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“My door will always be open to you”. The Story of Józefa Senior

Józefa Senior was born on 23rd June 1899 in Pilzno, in the Czech Republic. She married Edward Senior, an architect, a Polish Jew, whose family came from Częstochowa. In 1935, Joasia, their daughter, came into the world. They lived in Saska Kępa in Warsaw, at 27 Nobla Street, Apartment 3.

Amongst her friends, she was called “Żozetka”, the result of years spent in France. Among the Seniors's friends was the lawyer Lola Altuszuler, through whom Józefa met her cousin Mosze Antopolski. The architects Roman and Grzegorz Sigalin were among Edwarda's closest friends. Through them, the Seniors met their sister, Eugenia.

On 6th September 1939, Colonel Roman Umiastowski, head of propaganda in the Commander-in-Chief's staff, called upon men capable of bearing arms and not yet enlisted in the army, to leave the capital and head east, where they were to be mobilised. Edward Senior joined the thousands of others from Warsaw and never returned. He ended up in the camp at Stutthof and perished there. Józefa was left on her own, with four-year-old Joasią – with no family and without a profession. She began giving German language lessons.

As a Russian prisoner, Mosze Antopolski ended up captive in Suchożlebach. He escaped and managed to reach Warsaw. He assumed the name “Stanisław Laskowski” and frequently changed his hiding-places. In the meantime, he made contact with Józefa Senior. Not wishing to endanger her, he initially declined her offer to live at her address. “She greeted me with the words, 'Where do you live?' She said, 'So you know, my door is always open to you'”.

When he could no longer stay where he was, he neverthless turned to Józefa Senior. He lived with her – with breaks – until the end of the War, and paid no money for his upkeep. He worked with the underground.

“It happened that we took about thirteen Jews out of the ghetto. 'Żeńka' (the occupation pseudonym of a woman belonging to an underground organisation. I don't remember her real name) told me that we had to place them somewhere, […] before they could be placed individually […] I asked 'Żozetka' if I could bring them for just one night. She didn't hesitate even for a moment. Those thirteen people were in her apartment, coming straight from the ghetto. Suddenly, we heard the police coming up the stairs. They knocked on the door. 'Żozetka' opened it (She was fluent in German). It turned out that the police had come about the unblacked-out windows of a neighbour (a Volksdeuttsch), Szmatloch”.

In the spring of 1943, Eugenia Sigalin went across to the “Aryan side”, just before the outbreak of the Warsaw Ghetto Uprising. Henryk Woliński, pseudonym “Wacław”, head of the Jewish Department of the Home Army's Information and Propaganda Bureau, arranged documents for her under the name “Janina Wydra”. She hid with Jadwiga Deneka in the Koło district of Warsaw until she had to leave to make space for someone else. It was then that she moved in with “Żozetka”.

In a statement to the Yad Vashem Institute, she wrote: “[…] the house on Nobla Street was connected to a property on Styka Street. The residents of these two small, single-storey building would meet in a shared garden. I appeared at the house on Nobla as a stranger, pretending to be a tutor for Joasia Senior, 'Żozetki's' daughter”.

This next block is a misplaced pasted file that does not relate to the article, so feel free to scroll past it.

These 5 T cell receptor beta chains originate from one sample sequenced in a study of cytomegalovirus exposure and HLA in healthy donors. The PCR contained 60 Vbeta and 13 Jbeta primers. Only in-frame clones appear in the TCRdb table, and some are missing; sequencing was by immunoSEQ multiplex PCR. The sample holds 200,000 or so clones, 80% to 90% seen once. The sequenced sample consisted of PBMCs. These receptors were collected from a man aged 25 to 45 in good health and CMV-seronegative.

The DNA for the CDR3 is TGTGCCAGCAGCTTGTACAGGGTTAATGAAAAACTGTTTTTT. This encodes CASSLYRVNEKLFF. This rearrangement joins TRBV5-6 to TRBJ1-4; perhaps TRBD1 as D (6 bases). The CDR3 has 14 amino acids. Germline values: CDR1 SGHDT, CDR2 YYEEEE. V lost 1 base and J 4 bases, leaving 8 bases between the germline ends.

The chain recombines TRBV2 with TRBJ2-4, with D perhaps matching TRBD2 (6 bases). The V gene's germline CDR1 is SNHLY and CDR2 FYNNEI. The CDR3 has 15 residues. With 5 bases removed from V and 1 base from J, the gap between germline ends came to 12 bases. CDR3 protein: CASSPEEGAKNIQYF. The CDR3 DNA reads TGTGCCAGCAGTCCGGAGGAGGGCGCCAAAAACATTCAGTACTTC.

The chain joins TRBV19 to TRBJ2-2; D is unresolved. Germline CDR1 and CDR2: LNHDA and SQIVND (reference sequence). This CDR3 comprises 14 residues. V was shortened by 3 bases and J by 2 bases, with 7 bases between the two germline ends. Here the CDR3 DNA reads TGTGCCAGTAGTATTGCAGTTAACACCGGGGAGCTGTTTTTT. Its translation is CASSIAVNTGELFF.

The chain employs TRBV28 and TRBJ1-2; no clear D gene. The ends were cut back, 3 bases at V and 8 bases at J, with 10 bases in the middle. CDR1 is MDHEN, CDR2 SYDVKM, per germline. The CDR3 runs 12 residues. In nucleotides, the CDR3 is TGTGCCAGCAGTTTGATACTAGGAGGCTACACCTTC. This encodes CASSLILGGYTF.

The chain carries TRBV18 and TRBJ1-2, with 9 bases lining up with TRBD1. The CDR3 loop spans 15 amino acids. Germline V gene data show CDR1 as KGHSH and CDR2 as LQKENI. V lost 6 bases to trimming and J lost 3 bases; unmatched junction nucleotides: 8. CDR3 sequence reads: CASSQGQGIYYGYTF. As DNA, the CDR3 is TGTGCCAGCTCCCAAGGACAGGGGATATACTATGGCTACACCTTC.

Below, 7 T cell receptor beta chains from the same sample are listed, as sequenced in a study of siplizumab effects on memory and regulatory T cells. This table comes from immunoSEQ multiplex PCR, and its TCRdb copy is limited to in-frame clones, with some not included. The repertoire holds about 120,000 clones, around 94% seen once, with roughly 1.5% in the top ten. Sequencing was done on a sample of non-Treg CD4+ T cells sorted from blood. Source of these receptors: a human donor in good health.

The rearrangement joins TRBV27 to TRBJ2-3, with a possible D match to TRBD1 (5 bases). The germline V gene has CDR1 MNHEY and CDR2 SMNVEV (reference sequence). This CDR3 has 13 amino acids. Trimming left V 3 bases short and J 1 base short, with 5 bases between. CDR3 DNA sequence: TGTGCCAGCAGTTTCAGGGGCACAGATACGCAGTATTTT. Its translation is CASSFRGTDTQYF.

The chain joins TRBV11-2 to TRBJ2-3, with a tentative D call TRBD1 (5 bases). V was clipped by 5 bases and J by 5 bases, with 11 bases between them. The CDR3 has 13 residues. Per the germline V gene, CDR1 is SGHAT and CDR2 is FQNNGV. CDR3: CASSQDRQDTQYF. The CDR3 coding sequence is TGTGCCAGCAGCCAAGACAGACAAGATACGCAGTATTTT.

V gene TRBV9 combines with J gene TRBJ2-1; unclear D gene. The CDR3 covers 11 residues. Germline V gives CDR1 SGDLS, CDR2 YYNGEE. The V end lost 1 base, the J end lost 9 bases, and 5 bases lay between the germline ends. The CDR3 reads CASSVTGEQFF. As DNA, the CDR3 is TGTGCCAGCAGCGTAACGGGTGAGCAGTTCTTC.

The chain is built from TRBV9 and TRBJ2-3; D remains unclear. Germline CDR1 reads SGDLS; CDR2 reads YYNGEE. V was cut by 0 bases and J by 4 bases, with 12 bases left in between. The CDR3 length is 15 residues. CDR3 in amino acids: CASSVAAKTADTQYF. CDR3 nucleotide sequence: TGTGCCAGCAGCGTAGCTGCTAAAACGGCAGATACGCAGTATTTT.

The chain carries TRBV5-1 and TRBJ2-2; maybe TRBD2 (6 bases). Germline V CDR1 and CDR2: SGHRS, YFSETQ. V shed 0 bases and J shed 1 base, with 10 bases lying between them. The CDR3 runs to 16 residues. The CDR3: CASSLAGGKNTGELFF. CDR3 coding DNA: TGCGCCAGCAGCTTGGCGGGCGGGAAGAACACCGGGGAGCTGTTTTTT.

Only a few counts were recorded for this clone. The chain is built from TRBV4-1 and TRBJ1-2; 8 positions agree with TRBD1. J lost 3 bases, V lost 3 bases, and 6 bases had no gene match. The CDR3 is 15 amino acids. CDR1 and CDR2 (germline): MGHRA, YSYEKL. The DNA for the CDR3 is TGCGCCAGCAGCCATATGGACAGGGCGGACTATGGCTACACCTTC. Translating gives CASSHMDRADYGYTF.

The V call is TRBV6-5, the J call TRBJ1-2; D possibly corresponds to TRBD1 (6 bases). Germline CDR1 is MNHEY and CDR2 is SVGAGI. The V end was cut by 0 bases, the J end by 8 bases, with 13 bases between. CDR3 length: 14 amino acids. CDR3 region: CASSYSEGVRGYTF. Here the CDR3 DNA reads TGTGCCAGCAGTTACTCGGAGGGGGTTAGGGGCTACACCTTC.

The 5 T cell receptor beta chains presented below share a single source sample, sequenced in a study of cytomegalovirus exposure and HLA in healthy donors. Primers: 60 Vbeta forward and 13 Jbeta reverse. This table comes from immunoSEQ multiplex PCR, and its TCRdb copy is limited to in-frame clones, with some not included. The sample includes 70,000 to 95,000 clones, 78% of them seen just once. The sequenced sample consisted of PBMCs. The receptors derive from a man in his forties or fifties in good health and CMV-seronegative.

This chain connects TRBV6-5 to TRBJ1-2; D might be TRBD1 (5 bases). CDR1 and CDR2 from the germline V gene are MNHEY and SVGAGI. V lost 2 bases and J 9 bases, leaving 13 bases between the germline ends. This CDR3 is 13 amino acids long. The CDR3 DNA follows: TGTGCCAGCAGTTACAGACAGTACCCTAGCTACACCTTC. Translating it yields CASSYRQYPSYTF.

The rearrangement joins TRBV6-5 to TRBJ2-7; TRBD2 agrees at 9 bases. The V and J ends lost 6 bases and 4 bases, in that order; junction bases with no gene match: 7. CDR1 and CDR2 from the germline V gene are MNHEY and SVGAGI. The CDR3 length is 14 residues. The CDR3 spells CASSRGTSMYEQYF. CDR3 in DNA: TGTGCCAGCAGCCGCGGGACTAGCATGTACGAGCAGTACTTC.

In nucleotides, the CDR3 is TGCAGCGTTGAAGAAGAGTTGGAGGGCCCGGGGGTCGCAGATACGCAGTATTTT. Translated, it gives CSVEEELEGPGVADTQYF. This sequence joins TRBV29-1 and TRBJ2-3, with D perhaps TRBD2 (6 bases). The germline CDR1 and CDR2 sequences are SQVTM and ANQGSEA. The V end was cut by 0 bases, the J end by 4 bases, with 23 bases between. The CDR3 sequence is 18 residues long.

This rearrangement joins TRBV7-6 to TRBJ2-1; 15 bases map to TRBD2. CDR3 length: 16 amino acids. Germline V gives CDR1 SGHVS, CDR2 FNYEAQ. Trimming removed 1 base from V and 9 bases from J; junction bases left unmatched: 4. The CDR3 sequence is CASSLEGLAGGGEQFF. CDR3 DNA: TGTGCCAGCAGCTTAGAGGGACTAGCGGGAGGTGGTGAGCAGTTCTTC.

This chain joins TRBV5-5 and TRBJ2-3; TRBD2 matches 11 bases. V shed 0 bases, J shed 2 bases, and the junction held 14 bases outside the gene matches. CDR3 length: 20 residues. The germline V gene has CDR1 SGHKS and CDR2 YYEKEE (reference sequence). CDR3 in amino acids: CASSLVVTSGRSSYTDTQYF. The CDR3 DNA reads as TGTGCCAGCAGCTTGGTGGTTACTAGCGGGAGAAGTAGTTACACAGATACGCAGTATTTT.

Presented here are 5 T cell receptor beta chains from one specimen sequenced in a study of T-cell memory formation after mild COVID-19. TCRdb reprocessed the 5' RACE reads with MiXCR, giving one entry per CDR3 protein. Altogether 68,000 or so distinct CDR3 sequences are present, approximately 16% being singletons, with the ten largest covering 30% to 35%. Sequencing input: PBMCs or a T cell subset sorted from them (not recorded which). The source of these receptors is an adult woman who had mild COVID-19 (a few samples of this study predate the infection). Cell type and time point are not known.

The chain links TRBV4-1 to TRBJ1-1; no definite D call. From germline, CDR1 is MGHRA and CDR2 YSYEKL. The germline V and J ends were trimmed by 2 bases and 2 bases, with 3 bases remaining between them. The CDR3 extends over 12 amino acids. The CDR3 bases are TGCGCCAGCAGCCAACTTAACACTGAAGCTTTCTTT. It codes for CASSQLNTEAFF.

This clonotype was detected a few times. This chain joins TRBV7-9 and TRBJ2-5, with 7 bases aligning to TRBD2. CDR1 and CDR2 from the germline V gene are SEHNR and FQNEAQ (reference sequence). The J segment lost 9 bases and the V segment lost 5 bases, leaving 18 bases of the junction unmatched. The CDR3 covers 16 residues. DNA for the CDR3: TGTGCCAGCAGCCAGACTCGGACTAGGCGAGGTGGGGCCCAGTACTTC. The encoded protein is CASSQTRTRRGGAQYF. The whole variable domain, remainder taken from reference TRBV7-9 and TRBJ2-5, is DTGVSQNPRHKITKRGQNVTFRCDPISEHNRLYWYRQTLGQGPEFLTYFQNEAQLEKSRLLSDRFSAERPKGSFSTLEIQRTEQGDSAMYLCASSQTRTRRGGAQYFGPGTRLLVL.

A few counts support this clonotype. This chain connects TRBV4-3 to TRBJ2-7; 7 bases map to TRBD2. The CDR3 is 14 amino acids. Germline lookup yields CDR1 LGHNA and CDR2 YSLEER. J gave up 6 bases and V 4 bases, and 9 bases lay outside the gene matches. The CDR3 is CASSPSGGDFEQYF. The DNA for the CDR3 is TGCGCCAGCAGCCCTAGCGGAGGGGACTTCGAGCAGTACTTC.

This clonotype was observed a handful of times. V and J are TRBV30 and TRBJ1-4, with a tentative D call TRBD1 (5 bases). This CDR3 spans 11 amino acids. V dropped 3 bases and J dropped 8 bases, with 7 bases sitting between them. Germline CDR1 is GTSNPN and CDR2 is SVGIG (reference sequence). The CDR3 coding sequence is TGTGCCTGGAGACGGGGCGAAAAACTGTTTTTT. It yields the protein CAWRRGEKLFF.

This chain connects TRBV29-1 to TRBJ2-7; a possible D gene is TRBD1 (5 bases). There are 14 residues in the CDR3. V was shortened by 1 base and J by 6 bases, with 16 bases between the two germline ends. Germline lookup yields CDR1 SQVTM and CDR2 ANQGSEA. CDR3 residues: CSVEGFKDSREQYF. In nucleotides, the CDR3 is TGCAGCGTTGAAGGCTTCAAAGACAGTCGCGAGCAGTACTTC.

In addition, her host arranged work for Eugenia as a housekeeper in Saska Kępa. The uprising was taking place in the ghetto. “(…)  this was a period of particularly intensive hunting for Jews in hiding. It was even more dangerous than in other periods during the Nazi occupation. I walked along the streets wearing a hat. I was often looked at under my hat. My appearance was 'checked'”.

In 1943, seventeen-year-old Joasia Senior was attending school. She worked out that one should talk about what was happening at home. Her mother introduced her to Eugenia as “Janka”.

“'Żozetka' would often make the mistake of calling me 'Genia' instead of 'Janka'. Joasia never made that mistake… When the Polish Army entered the right bank of Warsaw (that same day) she asked, 'Can I call you 'Geniu' now? She understood everything and had never talked to anyone – just as her mother had told her to do. What did not work well, here, was the popular saying during the Nazi occupation – 'A child at home, the Gestapo at home'...”.

Eugenia Sigalin remained at Nobla Street until liberation. Amongst thepeople living at that address, apart from Stanisław Laskowski, about whom she did not know, was the Jew Mosze Antopolski, a boy with “a semitic appearance”.

“(…) he was the same age as Joasia Senior. He had a heart condition and his lips were always blue. Children laughed at him, saying that he ate blueberries. Now I know that he was Rysio Blum, the son of a friend of the Senior family”.

Józefa “Żozetka” was not associated with any underground organisation. He saved people at her own initiative. She died on 10th January 1981.

In a testimony to Yad Vashem, Mosze Antopolski wrote: “I live in Israel. I came to Poland to visit Józefa Senior's daughter (Joanna Tybora). I met Eugenia Sigalin. We both owe her our lives and, for this reason, we are acting jointly in this matter. I must also add why we have left it so late to honour this extraordinary woman. Both Eugenia Sigalin and I are of an age when the balance of life requires good in exchange for good. This is a matter of conscience”.

On 26th December 1988, she was honoured posthumously with the title of Righteous Among the Nations. Her memorial tree grows today in Jerusalem's Garden of the Righteous.

Other Stories of Rescue in the Area


  • Archiwum Żydowskiego Instytutu Historycznego, Dział Dokumentacji Odznaczeń Yad Vashem, 394/24/994